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Withdrawal of Application to Change the Marketing Authorisation for Atezolizumab

Withdrawal concerns the application to extend the use of atezolizumab to include the treatment of early or locally advanced triple-negative breast cancer
26 Jul 2021
Breast cancer;  Cancer Immunology and Immunotherapy

The European Medicines Agency (EMA) informed on 23 July 2021 that Roche Registration GmbH withdrew its application for the use of atezolizumab (Tecentriq) to treat early or locally advanced triple-negative breast cancer (TNBC).

The company withdrew the application on 23 June 2021.

Tecentriq is a cancer medicine for treating urothelial cancer, lung cancer, hepatocellular carcinoma, and TNBC.

Tecentriq has been authorised in the EU since September 2017. It contains the active substance atezolizumab and is given intravenously. Further information on Tecentriq’s uses can be found on the Agency’s website.

The company applied to extend the use of Tecentriq in treating TNBC. Currently Tecentriq is used with nab-paclitaxel when the cancer cannot be removed by surgery. The company also wanted Tecentriq to be used before surgery in patients with early or locally advanced TNBC in combination with nab-paclitaxel and anthracycline-based chemotherapy.

The active substance in Tecentriq, atezolizumab, is a monoclonal antibody, designed to recognise and attach to PD-L1, which is present on many cancer cells. By attaching to PD-L1 and reducing its effects, Tecentriq increases the ability of the immune system to attack the cancer cells and thereby slow down progression of the disease.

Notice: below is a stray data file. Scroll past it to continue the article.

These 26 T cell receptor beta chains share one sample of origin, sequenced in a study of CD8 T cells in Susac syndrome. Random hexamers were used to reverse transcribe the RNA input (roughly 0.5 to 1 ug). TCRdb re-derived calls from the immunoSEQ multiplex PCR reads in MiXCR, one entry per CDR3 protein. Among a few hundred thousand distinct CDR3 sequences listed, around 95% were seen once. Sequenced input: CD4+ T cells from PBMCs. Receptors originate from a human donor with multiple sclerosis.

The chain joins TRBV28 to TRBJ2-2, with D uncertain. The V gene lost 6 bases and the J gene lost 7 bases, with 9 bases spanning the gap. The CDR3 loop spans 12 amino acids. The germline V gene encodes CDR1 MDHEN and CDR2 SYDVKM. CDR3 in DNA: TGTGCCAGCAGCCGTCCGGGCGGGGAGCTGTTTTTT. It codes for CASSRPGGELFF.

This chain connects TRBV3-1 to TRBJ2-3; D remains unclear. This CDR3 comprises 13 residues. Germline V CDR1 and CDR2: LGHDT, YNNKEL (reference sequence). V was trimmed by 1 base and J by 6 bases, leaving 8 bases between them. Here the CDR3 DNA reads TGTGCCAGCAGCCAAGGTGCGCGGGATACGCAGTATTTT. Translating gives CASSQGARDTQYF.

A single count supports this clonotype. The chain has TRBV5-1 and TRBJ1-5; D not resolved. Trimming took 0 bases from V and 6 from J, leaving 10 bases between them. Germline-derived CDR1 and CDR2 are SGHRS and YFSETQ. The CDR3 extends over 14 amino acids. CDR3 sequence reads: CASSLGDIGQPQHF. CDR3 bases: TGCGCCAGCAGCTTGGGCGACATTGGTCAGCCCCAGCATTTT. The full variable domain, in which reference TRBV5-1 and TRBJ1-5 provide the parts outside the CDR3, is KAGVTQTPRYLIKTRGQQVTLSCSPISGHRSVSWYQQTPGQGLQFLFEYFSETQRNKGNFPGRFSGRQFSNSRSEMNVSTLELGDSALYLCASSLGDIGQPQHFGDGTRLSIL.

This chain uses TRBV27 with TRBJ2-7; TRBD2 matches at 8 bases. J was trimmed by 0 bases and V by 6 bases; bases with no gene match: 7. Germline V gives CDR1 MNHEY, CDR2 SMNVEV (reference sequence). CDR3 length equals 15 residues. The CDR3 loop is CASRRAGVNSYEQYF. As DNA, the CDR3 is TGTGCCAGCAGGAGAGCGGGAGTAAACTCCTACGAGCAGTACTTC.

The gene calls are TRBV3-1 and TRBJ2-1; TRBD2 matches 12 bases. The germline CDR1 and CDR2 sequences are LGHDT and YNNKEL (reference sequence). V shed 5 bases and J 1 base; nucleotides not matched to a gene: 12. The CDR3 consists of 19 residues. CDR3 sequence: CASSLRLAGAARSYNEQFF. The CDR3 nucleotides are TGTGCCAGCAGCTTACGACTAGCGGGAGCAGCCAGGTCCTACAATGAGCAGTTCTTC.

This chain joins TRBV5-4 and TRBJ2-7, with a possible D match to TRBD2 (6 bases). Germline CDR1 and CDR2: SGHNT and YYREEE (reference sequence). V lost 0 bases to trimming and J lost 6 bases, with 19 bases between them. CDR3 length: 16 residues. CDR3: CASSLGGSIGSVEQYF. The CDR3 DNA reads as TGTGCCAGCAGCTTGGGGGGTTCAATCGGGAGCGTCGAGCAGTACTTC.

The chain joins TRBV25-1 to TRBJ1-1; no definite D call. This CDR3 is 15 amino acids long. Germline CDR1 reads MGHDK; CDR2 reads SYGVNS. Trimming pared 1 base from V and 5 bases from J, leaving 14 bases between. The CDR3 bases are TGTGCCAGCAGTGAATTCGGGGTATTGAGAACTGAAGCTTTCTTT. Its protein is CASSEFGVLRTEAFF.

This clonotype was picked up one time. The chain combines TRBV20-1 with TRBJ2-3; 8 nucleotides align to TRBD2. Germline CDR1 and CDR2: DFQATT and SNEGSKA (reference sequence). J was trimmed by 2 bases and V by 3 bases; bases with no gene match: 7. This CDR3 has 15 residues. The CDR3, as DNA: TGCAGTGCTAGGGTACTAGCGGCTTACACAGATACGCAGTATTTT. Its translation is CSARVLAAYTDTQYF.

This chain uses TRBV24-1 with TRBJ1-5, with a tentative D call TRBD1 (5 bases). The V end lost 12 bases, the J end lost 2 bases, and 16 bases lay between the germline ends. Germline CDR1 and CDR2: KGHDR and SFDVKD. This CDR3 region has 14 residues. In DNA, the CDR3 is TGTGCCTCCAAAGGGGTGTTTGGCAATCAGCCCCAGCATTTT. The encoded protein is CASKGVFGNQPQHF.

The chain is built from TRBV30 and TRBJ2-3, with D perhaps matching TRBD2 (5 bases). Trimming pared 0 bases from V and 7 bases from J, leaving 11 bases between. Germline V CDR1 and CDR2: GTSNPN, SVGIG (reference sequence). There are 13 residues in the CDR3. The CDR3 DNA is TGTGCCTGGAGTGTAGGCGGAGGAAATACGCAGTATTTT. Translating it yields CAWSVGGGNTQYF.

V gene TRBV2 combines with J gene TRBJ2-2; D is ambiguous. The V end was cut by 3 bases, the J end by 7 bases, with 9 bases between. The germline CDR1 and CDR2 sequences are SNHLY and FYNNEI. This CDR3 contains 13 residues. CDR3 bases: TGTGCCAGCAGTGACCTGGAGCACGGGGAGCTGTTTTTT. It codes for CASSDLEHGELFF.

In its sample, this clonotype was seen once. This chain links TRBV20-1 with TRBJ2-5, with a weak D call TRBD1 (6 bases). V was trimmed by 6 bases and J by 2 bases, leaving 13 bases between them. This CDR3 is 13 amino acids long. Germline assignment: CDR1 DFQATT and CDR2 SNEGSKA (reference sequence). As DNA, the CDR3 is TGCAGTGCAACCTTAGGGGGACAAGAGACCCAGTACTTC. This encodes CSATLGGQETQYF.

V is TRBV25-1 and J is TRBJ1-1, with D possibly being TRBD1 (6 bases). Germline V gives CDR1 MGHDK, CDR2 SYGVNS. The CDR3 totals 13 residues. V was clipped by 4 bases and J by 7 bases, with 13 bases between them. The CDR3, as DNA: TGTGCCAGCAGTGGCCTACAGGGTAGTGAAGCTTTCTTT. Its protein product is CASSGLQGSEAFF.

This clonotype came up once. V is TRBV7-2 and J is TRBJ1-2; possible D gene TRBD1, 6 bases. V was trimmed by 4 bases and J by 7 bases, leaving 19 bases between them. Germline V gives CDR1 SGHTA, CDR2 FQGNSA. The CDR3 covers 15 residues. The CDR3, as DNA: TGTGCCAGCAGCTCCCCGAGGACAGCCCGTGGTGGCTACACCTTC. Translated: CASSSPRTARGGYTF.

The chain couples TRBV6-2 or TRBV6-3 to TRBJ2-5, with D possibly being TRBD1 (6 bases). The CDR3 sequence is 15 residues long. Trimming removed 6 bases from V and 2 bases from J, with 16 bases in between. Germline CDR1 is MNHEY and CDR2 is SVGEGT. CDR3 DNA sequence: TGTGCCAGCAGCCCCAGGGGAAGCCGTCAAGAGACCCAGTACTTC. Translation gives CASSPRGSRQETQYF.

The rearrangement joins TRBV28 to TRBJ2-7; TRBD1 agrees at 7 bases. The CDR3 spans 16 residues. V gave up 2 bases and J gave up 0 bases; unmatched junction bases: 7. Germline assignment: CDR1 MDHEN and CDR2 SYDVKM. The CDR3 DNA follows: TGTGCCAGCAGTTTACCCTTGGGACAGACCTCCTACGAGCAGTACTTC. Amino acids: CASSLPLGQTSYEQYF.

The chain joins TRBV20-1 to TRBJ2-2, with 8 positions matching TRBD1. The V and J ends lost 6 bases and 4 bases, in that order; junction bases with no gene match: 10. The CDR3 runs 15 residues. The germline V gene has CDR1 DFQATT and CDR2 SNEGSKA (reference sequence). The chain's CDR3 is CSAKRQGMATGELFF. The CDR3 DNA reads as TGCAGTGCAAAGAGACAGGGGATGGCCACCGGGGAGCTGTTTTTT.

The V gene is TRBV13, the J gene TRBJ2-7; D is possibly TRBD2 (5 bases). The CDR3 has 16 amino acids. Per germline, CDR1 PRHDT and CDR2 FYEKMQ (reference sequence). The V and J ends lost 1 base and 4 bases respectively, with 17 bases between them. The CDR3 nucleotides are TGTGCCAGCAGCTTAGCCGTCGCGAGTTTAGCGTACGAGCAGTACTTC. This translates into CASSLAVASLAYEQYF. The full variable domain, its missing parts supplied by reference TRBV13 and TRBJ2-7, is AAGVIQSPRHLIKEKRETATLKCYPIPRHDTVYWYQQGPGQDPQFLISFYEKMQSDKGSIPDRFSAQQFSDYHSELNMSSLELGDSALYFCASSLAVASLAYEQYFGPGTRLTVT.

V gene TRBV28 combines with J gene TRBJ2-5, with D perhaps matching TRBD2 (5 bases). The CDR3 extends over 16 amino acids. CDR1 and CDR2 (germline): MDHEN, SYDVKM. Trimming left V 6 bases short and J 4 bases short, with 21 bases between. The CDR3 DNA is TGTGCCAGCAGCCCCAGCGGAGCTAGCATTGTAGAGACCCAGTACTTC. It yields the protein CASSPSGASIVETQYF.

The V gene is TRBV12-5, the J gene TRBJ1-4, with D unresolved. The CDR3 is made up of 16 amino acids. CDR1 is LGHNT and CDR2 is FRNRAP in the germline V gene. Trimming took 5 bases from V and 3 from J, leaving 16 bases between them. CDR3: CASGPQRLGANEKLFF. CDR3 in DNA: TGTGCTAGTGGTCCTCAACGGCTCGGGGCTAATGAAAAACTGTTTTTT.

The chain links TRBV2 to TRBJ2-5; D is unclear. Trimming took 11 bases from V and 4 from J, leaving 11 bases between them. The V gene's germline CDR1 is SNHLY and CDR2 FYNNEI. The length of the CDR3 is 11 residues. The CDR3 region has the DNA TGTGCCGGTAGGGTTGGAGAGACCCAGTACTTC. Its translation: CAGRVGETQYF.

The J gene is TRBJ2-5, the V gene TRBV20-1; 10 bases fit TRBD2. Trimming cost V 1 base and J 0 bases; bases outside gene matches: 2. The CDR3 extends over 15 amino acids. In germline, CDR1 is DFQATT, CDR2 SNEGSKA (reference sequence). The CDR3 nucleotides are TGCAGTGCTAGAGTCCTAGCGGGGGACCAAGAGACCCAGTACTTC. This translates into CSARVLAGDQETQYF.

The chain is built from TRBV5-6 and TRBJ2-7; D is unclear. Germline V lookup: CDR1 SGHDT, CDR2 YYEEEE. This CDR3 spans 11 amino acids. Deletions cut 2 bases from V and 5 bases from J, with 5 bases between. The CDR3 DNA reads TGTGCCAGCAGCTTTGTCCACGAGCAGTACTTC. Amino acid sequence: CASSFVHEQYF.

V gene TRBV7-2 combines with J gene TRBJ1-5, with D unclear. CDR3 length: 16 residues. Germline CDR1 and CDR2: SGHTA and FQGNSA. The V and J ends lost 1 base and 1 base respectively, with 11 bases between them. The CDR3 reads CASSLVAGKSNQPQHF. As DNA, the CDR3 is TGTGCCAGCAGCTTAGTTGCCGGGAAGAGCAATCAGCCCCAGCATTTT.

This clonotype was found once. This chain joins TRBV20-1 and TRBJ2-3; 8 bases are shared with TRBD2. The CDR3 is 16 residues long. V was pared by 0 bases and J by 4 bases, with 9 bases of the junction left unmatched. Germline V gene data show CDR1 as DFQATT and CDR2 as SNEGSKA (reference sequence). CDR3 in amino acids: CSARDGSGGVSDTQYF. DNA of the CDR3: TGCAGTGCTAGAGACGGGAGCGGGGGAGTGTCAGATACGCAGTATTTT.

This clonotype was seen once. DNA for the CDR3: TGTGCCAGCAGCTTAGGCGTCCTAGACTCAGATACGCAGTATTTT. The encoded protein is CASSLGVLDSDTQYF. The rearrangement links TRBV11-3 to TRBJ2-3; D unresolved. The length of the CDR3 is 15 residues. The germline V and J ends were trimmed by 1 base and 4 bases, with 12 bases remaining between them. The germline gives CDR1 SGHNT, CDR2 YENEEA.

To support its application, the company presented data from an ongoing main study of 333 patients who received either Tecentriq or placebo in combination with nab-paclitaxel and anthracycline-based chemotherapy, before going on to have surgery. The main measure of effectiveness was how many patients no longer had tumours in their breasts or lymph nodes after surgery. Patients were followed-up afterwards to assess longer-term benefits and to see if their cancer recurred.

The application was withdrawn after the EMA had evaluated the information from the company and had prepared questions for the company. After the Agency had assessed the company’s responses to the questions, there were still some unresolved issues.

Based on the review of the information and the company’s response to the Agency’s questions, at the time of the withdrawal, the Agency had some concerns and its provisional opinion was that the use of Tecentriq could not be extended. The Agency noted that the effect of Tecentriq in the main study was not sufficient to establish that the medicine worked well enough when given with other medicines before surgery for TNBC. Therefore, at the time of the withdrawal, the Agency’s opinion was that the benefits of Tecentriq did not outweigh its risks in the treatment of early or locally advanced TNBC before surgery in combination with nab-paclitaxel and anthracycline-based chemotherapy.

In its letter notifying the Agency of the withdrawal of application, the company stated it withdrew the application because data from the main study did not allow the EMA’s Committee for Medicinal Products for Human Use to conclude that the benefit-risk balance was positive.

There are no consequences for patients who are receiving Tecentriq in clinical trials. There are no consequences on the use of Tecentriq in its existing uses.

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